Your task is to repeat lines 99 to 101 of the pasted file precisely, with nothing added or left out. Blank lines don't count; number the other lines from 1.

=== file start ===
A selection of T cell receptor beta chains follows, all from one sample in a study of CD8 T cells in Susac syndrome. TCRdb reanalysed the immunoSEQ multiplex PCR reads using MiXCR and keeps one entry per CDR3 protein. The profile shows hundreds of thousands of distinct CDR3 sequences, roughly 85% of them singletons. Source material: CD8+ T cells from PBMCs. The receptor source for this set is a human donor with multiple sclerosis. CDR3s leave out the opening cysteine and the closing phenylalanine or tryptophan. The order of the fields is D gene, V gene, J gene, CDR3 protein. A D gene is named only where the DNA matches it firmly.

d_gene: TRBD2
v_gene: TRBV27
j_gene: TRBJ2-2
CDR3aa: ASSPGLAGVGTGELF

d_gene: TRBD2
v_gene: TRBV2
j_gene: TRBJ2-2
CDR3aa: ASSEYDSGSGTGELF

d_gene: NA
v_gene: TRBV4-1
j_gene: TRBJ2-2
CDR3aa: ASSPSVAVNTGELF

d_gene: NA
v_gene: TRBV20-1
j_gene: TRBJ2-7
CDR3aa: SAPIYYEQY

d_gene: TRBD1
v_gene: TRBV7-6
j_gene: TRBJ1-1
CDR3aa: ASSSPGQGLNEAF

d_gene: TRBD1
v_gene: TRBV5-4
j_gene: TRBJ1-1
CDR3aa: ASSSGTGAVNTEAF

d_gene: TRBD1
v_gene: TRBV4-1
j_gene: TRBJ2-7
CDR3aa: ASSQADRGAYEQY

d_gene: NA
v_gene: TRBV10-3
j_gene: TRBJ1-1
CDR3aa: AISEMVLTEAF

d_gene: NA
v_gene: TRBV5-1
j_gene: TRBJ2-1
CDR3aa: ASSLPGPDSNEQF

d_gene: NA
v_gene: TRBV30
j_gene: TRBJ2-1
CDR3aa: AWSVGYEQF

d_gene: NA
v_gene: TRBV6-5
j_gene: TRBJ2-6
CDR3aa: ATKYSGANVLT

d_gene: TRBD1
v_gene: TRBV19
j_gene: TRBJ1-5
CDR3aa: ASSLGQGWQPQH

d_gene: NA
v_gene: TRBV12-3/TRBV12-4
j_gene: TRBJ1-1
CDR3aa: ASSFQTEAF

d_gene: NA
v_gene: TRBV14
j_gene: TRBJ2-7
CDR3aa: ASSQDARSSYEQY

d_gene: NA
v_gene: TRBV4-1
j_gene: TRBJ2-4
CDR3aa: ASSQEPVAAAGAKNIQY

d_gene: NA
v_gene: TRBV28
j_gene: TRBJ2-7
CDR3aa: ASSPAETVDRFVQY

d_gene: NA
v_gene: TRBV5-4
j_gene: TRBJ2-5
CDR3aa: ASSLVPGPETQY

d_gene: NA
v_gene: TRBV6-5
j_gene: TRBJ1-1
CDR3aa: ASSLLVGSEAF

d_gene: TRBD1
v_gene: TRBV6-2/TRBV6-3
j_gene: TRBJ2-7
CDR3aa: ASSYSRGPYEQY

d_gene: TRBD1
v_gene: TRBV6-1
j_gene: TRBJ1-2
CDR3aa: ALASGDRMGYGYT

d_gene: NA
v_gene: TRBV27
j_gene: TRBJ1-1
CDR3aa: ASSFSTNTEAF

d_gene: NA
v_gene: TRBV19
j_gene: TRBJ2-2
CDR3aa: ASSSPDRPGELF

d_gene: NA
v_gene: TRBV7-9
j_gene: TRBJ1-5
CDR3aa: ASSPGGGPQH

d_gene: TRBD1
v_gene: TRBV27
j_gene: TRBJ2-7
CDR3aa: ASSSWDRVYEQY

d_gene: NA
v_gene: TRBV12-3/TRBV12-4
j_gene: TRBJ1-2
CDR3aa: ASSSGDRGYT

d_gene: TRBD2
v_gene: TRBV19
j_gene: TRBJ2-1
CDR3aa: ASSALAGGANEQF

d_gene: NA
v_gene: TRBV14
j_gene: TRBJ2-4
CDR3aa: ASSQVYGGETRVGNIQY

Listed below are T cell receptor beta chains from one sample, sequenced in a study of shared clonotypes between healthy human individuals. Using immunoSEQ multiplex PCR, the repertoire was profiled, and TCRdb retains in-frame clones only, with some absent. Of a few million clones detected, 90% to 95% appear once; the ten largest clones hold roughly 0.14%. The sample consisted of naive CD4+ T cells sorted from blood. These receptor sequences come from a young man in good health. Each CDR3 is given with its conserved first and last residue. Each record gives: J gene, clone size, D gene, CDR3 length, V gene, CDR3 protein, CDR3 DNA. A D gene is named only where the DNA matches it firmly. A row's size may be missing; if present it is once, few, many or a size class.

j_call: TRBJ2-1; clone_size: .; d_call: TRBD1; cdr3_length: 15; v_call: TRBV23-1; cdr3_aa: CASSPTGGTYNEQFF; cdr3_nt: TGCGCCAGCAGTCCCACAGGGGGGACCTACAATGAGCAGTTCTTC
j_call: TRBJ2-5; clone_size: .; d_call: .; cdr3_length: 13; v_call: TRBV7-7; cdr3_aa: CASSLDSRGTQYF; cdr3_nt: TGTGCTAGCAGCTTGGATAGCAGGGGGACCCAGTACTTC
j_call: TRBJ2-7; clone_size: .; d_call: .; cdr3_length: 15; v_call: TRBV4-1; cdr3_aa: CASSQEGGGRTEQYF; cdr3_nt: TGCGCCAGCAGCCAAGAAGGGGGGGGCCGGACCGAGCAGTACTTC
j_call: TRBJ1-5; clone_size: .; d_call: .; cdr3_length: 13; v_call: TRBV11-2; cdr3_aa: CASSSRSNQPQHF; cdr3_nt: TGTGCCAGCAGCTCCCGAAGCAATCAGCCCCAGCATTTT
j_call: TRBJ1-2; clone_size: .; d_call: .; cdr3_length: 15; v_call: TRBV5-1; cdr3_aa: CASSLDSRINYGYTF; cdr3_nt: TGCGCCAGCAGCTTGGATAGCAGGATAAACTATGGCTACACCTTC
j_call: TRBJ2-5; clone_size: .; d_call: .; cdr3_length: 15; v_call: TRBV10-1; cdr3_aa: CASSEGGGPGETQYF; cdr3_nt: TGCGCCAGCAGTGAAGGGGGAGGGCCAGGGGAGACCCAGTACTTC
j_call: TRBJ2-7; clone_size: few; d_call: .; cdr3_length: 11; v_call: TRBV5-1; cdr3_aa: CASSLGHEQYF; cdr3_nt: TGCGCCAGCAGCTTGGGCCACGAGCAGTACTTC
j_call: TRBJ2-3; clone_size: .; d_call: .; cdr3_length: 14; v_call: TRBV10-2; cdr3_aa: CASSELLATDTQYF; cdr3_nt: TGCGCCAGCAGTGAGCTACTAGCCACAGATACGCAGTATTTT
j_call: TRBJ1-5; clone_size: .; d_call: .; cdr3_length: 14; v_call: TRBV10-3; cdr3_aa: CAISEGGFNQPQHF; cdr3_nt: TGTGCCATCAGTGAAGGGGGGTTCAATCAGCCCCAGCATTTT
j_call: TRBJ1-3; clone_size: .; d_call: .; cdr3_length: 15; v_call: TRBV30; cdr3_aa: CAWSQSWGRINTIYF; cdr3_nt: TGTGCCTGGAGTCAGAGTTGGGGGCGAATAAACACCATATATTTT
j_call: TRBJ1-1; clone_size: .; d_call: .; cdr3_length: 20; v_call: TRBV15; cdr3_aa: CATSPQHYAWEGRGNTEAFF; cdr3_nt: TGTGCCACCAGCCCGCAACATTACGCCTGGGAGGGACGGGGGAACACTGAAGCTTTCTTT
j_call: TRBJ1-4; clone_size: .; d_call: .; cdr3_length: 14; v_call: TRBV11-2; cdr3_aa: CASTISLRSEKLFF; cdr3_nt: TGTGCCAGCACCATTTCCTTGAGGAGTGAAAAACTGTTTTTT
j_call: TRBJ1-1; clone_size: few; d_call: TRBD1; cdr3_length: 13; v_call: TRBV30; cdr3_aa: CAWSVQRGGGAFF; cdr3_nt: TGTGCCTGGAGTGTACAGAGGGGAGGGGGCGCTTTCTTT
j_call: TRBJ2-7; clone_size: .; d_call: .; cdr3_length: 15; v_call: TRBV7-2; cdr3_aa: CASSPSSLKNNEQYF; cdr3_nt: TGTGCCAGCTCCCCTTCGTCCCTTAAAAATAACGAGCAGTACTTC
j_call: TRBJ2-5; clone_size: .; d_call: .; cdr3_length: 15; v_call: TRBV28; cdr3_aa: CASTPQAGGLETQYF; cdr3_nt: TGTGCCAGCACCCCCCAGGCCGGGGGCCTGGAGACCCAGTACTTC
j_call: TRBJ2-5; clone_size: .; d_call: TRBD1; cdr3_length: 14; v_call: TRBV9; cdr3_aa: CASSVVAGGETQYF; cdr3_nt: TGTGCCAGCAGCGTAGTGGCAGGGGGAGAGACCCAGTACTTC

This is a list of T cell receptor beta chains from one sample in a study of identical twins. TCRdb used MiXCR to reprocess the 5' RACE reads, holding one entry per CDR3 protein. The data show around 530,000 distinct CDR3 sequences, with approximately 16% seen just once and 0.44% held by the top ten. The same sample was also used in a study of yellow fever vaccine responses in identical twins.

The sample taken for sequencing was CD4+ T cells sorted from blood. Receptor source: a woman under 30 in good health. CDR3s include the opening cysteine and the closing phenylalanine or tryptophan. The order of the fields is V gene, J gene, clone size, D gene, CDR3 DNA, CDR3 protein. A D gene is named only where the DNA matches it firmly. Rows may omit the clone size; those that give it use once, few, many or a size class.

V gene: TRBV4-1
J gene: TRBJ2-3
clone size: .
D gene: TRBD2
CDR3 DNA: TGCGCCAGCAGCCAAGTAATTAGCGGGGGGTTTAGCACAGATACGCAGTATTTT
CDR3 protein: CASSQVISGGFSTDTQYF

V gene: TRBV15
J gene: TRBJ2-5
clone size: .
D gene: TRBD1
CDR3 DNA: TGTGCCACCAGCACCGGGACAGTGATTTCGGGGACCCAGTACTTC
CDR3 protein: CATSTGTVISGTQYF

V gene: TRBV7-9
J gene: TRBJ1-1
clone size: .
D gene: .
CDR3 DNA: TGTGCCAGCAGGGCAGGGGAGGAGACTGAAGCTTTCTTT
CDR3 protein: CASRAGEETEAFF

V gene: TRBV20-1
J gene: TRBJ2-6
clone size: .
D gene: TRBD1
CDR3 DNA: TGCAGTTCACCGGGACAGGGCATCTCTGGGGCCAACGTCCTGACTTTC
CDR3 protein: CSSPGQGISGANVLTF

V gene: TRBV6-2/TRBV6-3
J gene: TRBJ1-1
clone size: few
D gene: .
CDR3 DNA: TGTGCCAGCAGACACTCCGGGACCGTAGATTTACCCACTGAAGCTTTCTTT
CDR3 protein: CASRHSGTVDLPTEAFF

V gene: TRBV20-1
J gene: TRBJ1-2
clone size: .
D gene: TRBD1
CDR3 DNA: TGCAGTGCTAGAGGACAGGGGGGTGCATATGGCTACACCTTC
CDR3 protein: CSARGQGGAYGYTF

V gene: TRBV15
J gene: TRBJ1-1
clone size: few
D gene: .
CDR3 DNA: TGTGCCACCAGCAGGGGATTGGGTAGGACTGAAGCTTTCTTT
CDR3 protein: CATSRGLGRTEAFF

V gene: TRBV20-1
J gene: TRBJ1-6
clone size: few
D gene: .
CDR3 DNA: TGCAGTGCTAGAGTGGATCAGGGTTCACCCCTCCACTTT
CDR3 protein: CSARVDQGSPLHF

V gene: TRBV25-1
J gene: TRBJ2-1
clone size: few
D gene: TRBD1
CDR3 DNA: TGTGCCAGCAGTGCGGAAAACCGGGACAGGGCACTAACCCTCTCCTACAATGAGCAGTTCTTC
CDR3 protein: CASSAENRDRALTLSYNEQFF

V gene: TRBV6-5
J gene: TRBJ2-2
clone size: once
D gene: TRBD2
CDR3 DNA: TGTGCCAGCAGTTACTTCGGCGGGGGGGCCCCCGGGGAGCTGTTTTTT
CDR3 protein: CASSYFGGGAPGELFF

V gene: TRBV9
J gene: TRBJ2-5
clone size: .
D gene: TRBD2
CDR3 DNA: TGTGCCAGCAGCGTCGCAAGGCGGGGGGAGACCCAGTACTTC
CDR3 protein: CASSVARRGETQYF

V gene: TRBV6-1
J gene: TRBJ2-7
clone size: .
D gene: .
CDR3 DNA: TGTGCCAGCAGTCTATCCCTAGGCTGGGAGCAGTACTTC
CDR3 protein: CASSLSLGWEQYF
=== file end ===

v_gene: TRBV12-3/TRBV12-4
j_gene: TRBJ1-2
CDR3aa: ASSSGDRGYT